Picture framers make frames to protect and display a variety of items such as photographs, pictures, certificates, posters and tapestries, and also objects such as medals, butterflies or dried flowers.
After discussion with the customer, the picture framer will decide or advise on an appropriate style of frame and the most suitable material. This may be wood, metal or plastic. Costs will be calculated and presented to the customer for approval, after which the finished item will be produced.
Many picture framers undertake framing as a source of extra income and may have additional employment elsewhere. Those with shops may also sell other items such as prints, cards and artists' materials.
Hours depend on where the framer works. In a shop or gallery the working week is likely to include Saturday, with a day off during the week. If employed by an art gallery or specialist manufacturer, framers may work around 37 to 40 hours a week. Self-employed framers work irregular hours, often from home.
Specialist equipment, such as mounting and laminating machines and glass cutting equipment, is used. Workshops tend to be dusty, and protective equipment is sometimes necessary especially if spray painting is involved. Overalls and gloves may be needed to handle valuable artwork.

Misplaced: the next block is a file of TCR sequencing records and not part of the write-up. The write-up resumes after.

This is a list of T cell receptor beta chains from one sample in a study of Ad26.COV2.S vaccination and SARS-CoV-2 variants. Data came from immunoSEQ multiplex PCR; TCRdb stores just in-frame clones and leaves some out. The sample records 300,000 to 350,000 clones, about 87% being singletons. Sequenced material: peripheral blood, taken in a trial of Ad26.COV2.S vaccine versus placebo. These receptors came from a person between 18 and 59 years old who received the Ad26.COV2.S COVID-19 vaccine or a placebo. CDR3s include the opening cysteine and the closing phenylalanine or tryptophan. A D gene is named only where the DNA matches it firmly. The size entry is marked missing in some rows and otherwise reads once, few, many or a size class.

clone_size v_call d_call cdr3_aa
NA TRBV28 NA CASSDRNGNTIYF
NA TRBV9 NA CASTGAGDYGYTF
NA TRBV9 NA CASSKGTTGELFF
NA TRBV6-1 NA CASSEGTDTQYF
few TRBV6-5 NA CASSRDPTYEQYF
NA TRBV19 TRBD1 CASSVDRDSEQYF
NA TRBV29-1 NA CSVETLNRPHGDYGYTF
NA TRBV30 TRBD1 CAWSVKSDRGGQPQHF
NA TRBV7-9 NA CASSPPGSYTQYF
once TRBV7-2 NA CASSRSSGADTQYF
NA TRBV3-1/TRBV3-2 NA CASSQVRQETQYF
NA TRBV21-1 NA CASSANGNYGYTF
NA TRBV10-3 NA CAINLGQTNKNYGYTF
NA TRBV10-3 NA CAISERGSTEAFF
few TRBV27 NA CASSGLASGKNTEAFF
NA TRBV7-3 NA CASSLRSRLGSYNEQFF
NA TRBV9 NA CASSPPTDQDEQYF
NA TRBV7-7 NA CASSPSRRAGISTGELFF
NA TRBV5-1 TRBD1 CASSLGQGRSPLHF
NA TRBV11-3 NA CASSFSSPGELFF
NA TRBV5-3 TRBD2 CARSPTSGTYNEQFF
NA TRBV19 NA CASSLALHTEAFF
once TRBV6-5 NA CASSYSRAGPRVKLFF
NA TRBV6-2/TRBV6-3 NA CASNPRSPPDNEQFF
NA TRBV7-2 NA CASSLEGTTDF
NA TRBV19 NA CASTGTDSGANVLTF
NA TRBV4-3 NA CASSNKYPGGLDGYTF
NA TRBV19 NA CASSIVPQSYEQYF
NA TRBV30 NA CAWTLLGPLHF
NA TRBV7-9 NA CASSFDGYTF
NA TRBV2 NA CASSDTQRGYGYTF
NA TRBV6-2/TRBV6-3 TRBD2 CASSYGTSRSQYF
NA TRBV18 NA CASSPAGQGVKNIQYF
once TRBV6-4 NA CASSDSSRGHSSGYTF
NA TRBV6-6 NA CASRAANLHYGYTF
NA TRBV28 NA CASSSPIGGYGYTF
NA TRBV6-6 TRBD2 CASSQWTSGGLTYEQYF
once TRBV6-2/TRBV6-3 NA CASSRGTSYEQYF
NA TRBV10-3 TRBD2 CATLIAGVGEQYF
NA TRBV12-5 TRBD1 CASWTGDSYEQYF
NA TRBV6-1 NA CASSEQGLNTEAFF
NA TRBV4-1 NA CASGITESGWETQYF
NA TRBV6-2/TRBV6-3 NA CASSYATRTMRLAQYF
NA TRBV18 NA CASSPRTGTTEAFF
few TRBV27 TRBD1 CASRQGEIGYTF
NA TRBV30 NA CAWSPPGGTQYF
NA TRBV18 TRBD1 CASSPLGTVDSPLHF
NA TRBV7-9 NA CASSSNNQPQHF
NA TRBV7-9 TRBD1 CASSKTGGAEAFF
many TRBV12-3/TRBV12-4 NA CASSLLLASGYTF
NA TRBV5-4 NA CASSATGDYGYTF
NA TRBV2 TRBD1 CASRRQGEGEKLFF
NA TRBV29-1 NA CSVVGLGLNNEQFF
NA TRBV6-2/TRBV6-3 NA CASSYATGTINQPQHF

To be a picture framer you should:
Framers may be employed by specialist frame shops and makers, contract framers, art galleries, museums, photographers or gift shops. Framing businesses are mostly small to medium-sized operations, so prospects for promotion are limited.
Better prospects arise from owning your own business or taking a franchise. Many self-employed framers have links with local art galleries or photographers. Picture framing is often taken up as a second career.
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